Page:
Eli’s estate, Domaine du Castel, is located in the Jerusalem Hills. He already had a rosé made from a blend of Merlot, Cabernet Franc and Malbec, from plots not used for red wine. The grapes were harvested early to retain acidity, minimum skin contact and fermented in tank at a low temperature, but already in 2016 Eli mentioned he was thinking about an oaked rosé.

“The idea of barrelled rosé was intriguing me. In November 2018 I visited Château d’Esclans [in Provence] and I was very lucky to meet again, and unfortunately for the last time, my friend Patrick Léon. It was a very long and comprehensive visit that included lunch at the château with Sasha Lichine. Patrick was very frank and volunteered a lot of information and we tasted all the wines including Garrus. So this is my inspiration…”

Eli made the 2018 from a blend of Syrah, Carignan and Mourvèdre (although for the 2019 is considering replacing Carignan with Grenache), from good vineyards.

The Razi’el vineyards

There is still some question over the optimum time and maturity for the harvest. The wine is fermented in demi-muids barrels at a low controlled temperature, blended and then aged in barrels for 6 months. Only 1,700 bottles were made for the 2018 vintage, with more planned for 2019.,

This month I was able to taste the first vintage of the oaked rosé, Razi’el, and the latest vintage Rosé du Castel. Eli asked me to be honest in my comments. So, as with many rosés sent to me for tasting, I chilled them in the fridge, and took them out half an hour before tasting. Both wines seemed lacking in fruit and charm. Disappointed, I put them to one side and then tasted a second time a few days later at a warmer room temperature but still cool. Having been opened a few days, the effect was similar to the aeration gained from decanting and they tasted excellent. What an enormous difference!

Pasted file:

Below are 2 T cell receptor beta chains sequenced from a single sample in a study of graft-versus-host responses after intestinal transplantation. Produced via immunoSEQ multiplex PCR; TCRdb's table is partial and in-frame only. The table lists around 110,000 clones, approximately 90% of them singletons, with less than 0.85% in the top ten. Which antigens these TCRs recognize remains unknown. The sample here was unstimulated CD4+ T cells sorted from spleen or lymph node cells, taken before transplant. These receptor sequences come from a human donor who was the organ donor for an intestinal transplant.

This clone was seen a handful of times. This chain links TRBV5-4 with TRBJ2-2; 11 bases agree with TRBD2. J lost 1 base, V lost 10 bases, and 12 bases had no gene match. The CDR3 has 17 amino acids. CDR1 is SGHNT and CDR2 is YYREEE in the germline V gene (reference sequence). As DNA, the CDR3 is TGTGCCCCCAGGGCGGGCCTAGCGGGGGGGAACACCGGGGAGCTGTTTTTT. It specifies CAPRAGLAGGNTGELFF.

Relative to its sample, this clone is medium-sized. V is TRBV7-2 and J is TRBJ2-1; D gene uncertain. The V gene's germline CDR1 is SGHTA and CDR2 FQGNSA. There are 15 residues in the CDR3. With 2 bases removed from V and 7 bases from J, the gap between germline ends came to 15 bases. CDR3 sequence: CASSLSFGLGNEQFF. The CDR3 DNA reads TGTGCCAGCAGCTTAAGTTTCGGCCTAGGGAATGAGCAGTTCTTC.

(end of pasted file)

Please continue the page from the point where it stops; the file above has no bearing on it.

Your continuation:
This is an important lesson. Serious rosé should not be served as a chilled light refreshing swimming pool rosé, but treated with the respect normally given to red wines.

Notes below are from the second tasting.

Rosé du Castel 2019 60% Merlot, 20% Malbec, 20% Cabernet Sauvignon. Ripe creamy acidity, red berry fruit, good redcurrant acidity supplemented by a long mineral core. Overall, impression is of lots of ripe strawberry and cherry fruit, almost voluptuous ripeness, with the firm mineral and slight tannin finish restraining and giving backbone. Serious weight.